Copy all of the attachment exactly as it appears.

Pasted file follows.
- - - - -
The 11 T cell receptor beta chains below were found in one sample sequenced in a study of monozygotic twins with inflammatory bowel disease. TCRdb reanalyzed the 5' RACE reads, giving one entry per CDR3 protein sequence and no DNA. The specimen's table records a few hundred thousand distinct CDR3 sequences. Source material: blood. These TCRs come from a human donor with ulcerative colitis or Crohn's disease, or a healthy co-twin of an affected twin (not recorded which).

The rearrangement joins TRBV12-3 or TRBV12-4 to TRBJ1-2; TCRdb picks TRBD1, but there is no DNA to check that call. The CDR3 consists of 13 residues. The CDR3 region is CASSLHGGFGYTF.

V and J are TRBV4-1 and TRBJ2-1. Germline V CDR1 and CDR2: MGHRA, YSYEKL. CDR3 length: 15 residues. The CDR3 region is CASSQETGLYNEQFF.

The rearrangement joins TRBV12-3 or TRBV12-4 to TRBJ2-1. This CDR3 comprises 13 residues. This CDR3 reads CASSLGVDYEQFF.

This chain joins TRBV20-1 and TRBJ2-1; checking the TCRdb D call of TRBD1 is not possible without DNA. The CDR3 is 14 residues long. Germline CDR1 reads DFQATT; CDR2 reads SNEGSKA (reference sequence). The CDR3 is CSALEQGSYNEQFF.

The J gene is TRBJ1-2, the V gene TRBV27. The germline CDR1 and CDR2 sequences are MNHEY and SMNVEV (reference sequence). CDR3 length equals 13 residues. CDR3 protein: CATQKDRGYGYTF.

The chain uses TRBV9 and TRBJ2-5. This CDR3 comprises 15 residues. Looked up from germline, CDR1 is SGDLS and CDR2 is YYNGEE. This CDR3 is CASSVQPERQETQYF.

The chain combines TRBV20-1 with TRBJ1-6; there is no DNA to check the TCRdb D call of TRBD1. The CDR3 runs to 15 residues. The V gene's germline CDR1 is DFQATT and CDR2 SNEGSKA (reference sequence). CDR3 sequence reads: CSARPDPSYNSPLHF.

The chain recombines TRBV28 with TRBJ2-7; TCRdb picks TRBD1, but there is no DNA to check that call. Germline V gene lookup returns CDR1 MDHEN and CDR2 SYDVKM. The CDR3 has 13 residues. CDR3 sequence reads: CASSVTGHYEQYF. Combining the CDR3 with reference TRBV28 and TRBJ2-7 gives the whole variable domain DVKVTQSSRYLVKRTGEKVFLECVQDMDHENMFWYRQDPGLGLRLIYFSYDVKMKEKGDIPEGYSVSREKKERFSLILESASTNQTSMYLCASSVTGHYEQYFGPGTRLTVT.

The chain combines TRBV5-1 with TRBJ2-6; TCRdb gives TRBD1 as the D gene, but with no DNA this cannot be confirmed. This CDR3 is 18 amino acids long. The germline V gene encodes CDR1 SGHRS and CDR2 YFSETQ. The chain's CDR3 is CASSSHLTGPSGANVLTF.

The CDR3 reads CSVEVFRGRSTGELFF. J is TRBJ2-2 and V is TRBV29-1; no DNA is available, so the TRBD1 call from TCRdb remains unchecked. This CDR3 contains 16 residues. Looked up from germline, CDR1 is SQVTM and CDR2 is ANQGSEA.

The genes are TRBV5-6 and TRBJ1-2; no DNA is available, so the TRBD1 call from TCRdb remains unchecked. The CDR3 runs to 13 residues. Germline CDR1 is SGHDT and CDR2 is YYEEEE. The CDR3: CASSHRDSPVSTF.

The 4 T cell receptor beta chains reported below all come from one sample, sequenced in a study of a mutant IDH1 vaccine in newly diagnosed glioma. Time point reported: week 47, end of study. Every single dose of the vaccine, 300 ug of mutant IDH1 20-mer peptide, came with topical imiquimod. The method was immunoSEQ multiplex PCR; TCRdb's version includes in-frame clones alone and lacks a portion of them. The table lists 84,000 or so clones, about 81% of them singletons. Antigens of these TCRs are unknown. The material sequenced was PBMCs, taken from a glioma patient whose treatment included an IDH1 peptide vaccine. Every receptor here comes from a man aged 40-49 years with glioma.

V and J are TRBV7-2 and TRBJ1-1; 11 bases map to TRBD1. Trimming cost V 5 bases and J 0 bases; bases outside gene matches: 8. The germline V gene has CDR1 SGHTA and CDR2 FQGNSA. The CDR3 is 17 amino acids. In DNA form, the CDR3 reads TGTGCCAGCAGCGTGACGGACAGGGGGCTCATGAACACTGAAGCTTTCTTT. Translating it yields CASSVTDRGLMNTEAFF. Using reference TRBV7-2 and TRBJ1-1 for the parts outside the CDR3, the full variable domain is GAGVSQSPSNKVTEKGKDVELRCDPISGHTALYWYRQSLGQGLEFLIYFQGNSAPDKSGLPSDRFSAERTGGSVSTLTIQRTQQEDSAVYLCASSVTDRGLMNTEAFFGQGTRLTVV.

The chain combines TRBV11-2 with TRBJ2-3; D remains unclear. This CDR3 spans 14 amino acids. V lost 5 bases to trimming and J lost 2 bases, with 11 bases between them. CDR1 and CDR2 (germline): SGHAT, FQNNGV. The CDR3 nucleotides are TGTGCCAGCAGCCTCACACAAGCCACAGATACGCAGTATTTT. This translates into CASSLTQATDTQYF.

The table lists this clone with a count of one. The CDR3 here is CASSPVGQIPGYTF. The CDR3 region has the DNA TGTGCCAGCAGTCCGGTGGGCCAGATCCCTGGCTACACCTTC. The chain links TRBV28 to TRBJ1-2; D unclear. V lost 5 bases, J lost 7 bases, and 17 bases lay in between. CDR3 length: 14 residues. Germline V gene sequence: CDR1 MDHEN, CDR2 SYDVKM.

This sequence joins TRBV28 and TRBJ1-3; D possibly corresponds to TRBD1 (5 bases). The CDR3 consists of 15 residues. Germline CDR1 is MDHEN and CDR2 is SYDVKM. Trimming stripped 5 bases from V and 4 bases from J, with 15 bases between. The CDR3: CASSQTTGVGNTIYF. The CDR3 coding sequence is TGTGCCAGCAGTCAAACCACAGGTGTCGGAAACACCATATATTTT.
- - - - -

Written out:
The 11 T cell receptor beta chains below were found in one sample sequenced in a study of monozygotic twins with inflammatory bowel disease. TCRdb reanalyzed the 5' RACE reads, giving one entry per CDR3 protein sequence and no DNA. The specimen's table records a few hundred thousand distinct CDR3 sequences. Source material: blood. These TCRs come from a human donor with ulcerative colitis or Crohn's disease, or a healthy co-twin of an affected twin (not recorded which).

The rearrangement joins TRBV12-3 or TRBV12-4 to TRBJ1-2; TCRdb picks TRBD1, but there is no DNA to check that call. The CDR3 consists of 13 residues. The CDR3 region is CASSLHGGFGYTF.

V and J are TRBV4-1 and TRBJ2-1. Germline V CDR1 and CDR2: MGHRA, YSYEKL. CDR3 length: 15 residues. The CDR3 region is CASSQETGLYNEQFF.

The rearrangement joins TRBV12-3 or TRBV12-4 to TRBJ2-1. This CDR3 comprises 13 residues. This CDR3 reads CASSLGVDYEQFF.

This chain joins TRBV20-1 and TRBJ2-1; checking the TCRdb D call of TRBD1 is not possible without DNA. The CDR3 is 14 residues long. Germline CDR1 reads DFQATT; CDR2 reads SNEGSKA (reference sequence). The CDR3 is CSALEQGSYNEQFF.

The J gene is TRBJ1-2, the V gene TRBV27. The germline CDR1 and CDR2 sequences are MNHEY and SMNVEV (reference sequence). CDR3 length equals 13 residues. CDR3 protein: CATQKDRGYGYTF.

The chain uses TRBV9 and TRBJ2-5. This CDR3 comprises 15 residues. Looked up from germline, CDR1 is SGDLS and CDR2 is YYNGEE. This CDR3 is CASSVQPERQETQYF.

The chain combines TRBV20-1 with TRBJ1-6; there is no DNA to check the TCRdb D call of TRBD1. The CDR3 runs to 15 residues. The V gene's germline CDR1 is DFQATT and CDR2 SNEGSKA (reference sequence). CDR3 sequence reads: CSARPDPSYNSPLHF.

The chain recombines TRBV28 with TRBJ2-7; TCRdb picks TRBD1, but there is no DNA to check that call. Germline V gene lookup returns CDR1 MDHEN and CDR2 SYDVKM. The CDR3 has 13 residues. CDR3 sequence reads: CASSVTGHYEQYF. Combining the CDR3 with reference TRBV28 and TRBJ2-7 gives the whole variable domain DVKVTQSSRYLVKRTGEKVFLECVQDMDHENMFWYRQDPGLGLRLIYFSYDVKMKEKGDIPEGYSVSREKKERFSLILESASTNQTSMYLCASSVTGHYEQYFGPGTRLTVT.

The chain combines TRBV5-1 with TRBJ2-6; TCRdb gives TRBD1 as the D gene, but with no DNA this cannot be confirmed. This CDR3 is 18 amino acids long. The germline V gene encodes CDR1 SGHRS and CDR2 YFSETQ. The chain's CDR3 is CASSSHLTGPSGANVLTF.

The CDR3 reads CSVEVFRGRSTGELFF. J is TRBJ2-2 and V is TRBV29-1; no DNA is available, so the TRBD1 call from TCRdb remains unchecked. This CDR3 contains 16 residues. Looked up from germline, CDR1 is SQVTM and CDR2 is ANQGSEA.

The genes are TRBV5-6 and TRBJ1-2; no DNA is available, so the TRBD1 call from TCRdb remains unchecked. The CDR3 runs to 13 residues. Germline CDR1 is SGHDT and CDR2 is YYEEEE. The CDR3: CASSHRDSPVSTF.

The 4 T cell receptor beta chains reported below all come from one sample, sequenced in a study of a mutant IDH1 vaccine in newly diagnosed glioma. Time point reported: week 47, end of study. Every single dose of the vaccine, 300 ug of mutant IDH1 20-mer peptide, came with topical imiquimod. The method was immunoSEQ multiplex PCR; TCRdb's version includes in-frame clones alone and lacks a portion of them. The table lists 84,000 or so clones, about 81% of them singletons. Antigens of these TCRs are unknown. The material sequenced was PBMCs, taken from a glioma patient whose treatment included an IDH1 peptide vaccine. Every receptor here comes from a man aged 40-49 years with glioma.

V and J are TRBV7-2 and TRBJ1-1; 11 bases map to TRBD1. Trimming cost V 5 bases and J 0 bases; bases outside gene matches: 8. The germline V gene has CDR1 SGHTA and CDR2 FQGNSA. The CDR3 is 17 amino acids. In DNA form, the CDR3 reads TGTGCCAGCAGCGTGACGGACAGGGGGCTCATGAACACTGAAGCTTTCTTT. Translating it yields CASSVTDRGLMNTEAFF. Using reference TRBV7-2 and TRBJ1-1 for the parts outside the CDR3, the full variable domain is GAGVSQSPSNKVTEKGKDVELRCDPISGHTALYWYRQSLGQGLEFLIYFQGNSAPDKSGLPSDRFSAERTGGSVSTLTIQRTQQEDSAVYLCASSVTDRGLMNTEAFFGQGTRLTVV.

The chain combines TRBV11-2 with TRBJ2-3; D remains unclear. This CDR3 spans 14 amino acids. V lost 5 bases to trimming and J lost 2 bases, with 11 bases between them. CDR1 and CDR2 (germline): SGHAT, FQNNGV. The CDR3 nucleotides are TGTGCCAGCAGCCTCACACAAGCCACAGATACGCAGTATTTT. This translates into CASSLTQATDTQYF.

The table lists this clone with a count of one. The CDR3 here is CASSPVGQIPGYTF. The CDR3 region has the DNA TGTGCCAGCAGTCCGGTGGGCCAGATCCCTGGCTACACCTTC. The chain links TRBV28 to TRBJ1-2; D unclear. V lost 5 bases, J lost 7 bases, and 17 bases lay in between. CDR3 length: 14 residues. Germline V gene sequence: CDR1 MDHEN, CDR2 SYDVKM.

This sequence joins TRBV28 and TRBJ1-3; D possibly corresponds to TRBD1 (5 bases). The CDR3 consists of 15 residues. Germline CDR1 is MDHEN and CDR2 is SYDVKM. Trimming stripped 5 bases from V and 4 bases from J, with 15 bases between. The CDR3: CASSQTTGVGNTIYF. The CDR3 coding sequence is TGTGCCAGCAGTCAAACCACAGGTGTCGGAAACACCATATATTTT.